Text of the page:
Rescued from obscurity last year with an essential complete-series DVD release, The Many Loves of Dobie Gillis remains one of the most distinctive and intelligent American situation comedies.  Conceived and successfully marketed as a youth-oriented enterprise – the everyday life of the ordinary teenager – Dobie expanded its vision, as all great television does, to articulate an overarching point of view on existence itself – a wry, wise one, with a strong undercurrent of melancholy.  Verbally witty and tonally unpredictable, it was probably the most sophisticated sitcom to debut before The Dick Van Dyke Show – although its sharp edges and complicated relationship with realism (and reality) make Dobie Gillis more relevant as a precursor to the spirited insanity of Green Acres.

Dobie Gillis was one of the earliest television comedies to embody the unmistakable voice of a single, brilliant writer – from the fifties, only Nat Hiken’s The Phil Silvers Show and arguably David Swift’s Mister Peepers come to mind as fellow members of that fraternity.  Though he had successes on Broadway (The Tender Trap) and in films (adaptations of The Affairs of Dobie Gillis in 1953, with Bobby Van in the title role, and his novel Rally Round the Flag, Boys! in 1958), Max Shulman began as a prose writer who took on college life in his first book (Barefoot Boy With Cheek, 1943) and introduced the character of Dobie in a series of short stories.  Although the unity of tone in The Many Loves of Dobie Gillis is self-evident, Shulman asserted his control over the television series in no uncertain terms: “In Dobie Gillis, every script in the end went through my typewriter, sometimes for minor changes, sometimes for major ones.  Out of 39 or so episodes, I’d write maybe 10 – anywhere from 6 to 12 – but I would polish or tinker with every one of them, because I wanted to keep the same tone.”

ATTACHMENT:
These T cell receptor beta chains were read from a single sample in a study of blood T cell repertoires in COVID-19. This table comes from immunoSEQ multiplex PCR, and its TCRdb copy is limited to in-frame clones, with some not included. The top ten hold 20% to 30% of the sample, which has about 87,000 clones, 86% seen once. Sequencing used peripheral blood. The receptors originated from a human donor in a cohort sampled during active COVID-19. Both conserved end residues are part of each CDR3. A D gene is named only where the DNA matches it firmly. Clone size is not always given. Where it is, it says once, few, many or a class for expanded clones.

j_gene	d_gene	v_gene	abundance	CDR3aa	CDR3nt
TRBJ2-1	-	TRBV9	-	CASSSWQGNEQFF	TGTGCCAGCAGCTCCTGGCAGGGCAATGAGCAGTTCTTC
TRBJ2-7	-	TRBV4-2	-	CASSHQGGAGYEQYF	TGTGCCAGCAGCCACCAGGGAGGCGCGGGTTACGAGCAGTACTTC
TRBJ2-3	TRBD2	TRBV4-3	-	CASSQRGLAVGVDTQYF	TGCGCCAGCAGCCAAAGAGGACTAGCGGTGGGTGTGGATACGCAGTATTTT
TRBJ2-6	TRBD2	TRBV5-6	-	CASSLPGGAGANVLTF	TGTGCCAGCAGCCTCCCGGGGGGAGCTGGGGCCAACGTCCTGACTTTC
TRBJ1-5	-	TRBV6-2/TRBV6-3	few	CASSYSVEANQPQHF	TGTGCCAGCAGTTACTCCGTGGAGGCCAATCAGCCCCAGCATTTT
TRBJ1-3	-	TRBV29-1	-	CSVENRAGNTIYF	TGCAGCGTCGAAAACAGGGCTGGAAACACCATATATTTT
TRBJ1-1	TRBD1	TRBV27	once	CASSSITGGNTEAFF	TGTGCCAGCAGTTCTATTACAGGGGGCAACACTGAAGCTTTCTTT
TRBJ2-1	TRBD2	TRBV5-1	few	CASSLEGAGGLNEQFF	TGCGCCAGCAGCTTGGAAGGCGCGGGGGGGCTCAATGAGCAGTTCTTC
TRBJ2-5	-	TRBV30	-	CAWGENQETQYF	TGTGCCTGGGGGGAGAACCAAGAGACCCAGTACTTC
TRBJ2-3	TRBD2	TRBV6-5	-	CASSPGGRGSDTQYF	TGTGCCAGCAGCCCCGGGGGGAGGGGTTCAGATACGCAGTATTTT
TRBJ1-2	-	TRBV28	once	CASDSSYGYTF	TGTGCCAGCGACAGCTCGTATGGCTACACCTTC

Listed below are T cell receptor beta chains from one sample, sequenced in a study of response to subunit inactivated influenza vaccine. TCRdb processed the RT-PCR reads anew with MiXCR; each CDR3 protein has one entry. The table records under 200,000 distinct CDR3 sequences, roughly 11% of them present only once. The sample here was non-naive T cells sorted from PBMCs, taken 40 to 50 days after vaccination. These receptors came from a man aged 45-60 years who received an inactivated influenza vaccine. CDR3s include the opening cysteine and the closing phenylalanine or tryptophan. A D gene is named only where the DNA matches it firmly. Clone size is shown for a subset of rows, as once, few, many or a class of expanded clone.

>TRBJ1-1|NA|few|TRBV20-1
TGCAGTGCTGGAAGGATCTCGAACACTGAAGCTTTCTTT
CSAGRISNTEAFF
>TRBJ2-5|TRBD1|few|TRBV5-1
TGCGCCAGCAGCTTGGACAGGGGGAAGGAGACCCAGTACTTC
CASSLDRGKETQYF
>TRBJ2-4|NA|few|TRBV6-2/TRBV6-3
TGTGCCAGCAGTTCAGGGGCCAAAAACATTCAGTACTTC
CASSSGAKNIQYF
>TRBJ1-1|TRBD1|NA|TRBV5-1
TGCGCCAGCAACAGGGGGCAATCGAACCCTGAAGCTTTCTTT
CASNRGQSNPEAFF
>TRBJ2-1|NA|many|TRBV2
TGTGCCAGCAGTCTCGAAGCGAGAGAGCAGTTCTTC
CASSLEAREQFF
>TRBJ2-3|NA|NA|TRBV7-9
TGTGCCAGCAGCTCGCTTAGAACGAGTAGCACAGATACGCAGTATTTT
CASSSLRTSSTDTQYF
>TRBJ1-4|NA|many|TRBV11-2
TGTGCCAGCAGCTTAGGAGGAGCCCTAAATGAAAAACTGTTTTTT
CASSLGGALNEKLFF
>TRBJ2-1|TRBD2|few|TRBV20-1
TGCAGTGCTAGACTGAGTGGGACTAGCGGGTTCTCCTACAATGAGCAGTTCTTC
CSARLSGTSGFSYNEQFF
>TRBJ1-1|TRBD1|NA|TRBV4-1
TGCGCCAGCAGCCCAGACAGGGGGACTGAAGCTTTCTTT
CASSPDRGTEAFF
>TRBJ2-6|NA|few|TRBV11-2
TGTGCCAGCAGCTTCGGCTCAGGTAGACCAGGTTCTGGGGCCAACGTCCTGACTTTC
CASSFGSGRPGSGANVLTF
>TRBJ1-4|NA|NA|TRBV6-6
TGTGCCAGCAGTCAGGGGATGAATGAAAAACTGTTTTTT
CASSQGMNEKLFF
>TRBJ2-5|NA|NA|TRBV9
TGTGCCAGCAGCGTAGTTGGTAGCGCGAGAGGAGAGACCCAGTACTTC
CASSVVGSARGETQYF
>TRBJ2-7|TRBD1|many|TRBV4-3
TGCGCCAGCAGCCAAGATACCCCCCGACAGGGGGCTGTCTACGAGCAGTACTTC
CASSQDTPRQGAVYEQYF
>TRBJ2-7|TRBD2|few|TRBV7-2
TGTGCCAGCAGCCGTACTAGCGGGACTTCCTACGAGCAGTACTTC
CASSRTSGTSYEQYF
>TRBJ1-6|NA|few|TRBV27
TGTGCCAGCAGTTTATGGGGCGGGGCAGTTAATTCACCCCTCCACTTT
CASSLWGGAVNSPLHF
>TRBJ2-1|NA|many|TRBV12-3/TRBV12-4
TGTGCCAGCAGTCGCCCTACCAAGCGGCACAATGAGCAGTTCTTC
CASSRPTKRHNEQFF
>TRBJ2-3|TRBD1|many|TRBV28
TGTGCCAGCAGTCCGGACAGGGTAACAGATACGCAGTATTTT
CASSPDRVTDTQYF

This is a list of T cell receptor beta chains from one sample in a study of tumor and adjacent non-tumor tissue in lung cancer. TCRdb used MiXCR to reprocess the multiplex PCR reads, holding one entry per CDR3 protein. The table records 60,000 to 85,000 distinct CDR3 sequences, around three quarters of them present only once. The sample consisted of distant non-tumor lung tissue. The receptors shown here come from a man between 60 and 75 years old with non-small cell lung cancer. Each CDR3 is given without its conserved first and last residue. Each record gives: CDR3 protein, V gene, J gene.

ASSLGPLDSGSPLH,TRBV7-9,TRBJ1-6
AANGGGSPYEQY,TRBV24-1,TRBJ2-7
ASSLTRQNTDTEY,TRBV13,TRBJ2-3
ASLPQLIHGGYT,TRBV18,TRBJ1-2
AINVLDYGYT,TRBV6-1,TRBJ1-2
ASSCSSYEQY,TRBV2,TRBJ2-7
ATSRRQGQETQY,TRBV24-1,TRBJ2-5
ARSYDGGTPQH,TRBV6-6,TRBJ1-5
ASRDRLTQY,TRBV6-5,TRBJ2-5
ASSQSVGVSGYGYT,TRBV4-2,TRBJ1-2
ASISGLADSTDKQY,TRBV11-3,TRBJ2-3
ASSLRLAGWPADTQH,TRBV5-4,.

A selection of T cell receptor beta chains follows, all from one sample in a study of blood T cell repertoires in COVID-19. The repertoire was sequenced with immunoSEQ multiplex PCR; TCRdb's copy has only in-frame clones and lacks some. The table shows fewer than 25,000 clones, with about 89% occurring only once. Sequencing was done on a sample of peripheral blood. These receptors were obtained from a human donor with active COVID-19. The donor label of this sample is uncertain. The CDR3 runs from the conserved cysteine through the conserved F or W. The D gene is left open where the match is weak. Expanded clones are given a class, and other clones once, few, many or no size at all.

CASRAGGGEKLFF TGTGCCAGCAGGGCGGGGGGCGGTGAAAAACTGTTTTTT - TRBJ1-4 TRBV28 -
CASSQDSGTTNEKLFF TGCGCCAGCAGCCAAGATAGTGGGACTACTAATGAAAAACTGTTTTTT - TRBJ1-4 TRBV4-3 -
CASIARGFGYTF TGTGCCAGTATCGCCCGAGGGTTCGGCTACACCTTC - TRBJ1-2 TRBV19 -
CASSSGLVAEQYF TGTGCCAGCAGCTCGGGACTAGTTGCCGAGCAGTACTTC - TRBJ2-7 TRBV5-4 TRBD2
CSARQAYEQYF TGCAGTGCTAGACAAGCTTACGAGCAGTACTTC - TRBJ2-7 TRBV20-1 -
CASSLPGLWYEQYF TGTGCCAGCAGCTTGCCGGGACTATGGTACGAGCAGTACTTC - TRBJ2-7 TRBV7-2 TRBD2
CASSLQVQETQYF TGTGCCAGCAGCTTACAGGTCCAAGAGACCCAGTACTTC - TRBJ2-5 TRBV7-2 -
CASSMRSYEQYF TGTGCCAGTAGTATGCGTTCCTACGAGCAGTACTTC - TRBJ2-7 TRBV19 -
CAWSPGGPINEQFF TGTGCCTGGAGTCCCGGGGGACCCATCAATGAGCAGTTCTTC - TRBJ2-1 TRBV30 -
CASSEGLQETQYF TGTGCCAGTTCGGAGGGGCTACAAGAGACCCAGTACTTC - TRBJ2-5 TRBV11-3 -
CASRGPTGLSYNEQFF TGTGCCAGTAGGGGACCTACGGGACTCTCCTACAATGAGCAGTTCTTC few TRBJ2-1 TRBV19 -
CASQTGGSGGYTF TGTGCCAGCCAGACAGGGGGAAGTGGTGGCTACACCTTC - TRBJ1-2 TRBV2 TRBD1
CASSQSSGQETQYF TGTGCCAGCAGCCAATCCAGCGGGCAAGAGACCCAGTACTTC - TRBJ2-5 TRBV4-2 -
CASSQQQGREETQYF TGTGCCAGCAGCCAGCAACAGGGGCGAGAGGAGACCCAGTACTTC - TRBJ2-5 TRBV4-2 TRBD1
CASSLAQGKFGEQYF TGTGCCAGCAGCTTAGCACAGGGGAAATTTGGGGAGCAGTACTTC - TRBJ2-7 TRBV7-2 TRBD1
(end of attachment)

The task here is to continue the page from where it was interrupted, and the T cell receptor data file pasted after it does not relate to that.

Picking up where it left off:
A TV pilot script for Dobie had been around for a couple of years before it coalesced at Twentieth Century-Fox in 1958, when Martin Manulis (the legendary Playhouse 90 producer) became the studio’s new head of television production and revived it from the dead.  Although Manulis quit after less than a year in the job, before the series debuted, his production company’s logo appeared at the end of Dobie Gillis for all of its one hundred and forty-seven episodes.  The Dobie series was also an early agency package, from General Artists Corporation (GAC), the forerunner of ICM.  A “package” was a situation where the key talents, usually all clients of the agency in question, were assembled by the agency and presented as a bundle to the buyer.  It was probably GAC that put Shulman together with his key collaborator, producer-director Rod Amateau.

Shulman and Amateau would be the brains behind Dobie Gillis for its entire four-year run.  “We were just two little schnooks trying to put a comedy show together,” said Shulman (and it was literally true, in part; neither man stood taller than 5’5”).  After clashes with studio executives over the pilot, Shulman contrived to move production to a smaller annex lot, Fox Western (which was actually east of the main Fox studios, but named after its location at Sunset and Western), where they would be left alone.  Shot quickly, with two cameras and no audience, on a cluster of sets that were cramped and threadbare but got the idea across, Dobie Gillis was a quasi-independent production nestled under a big studio banner.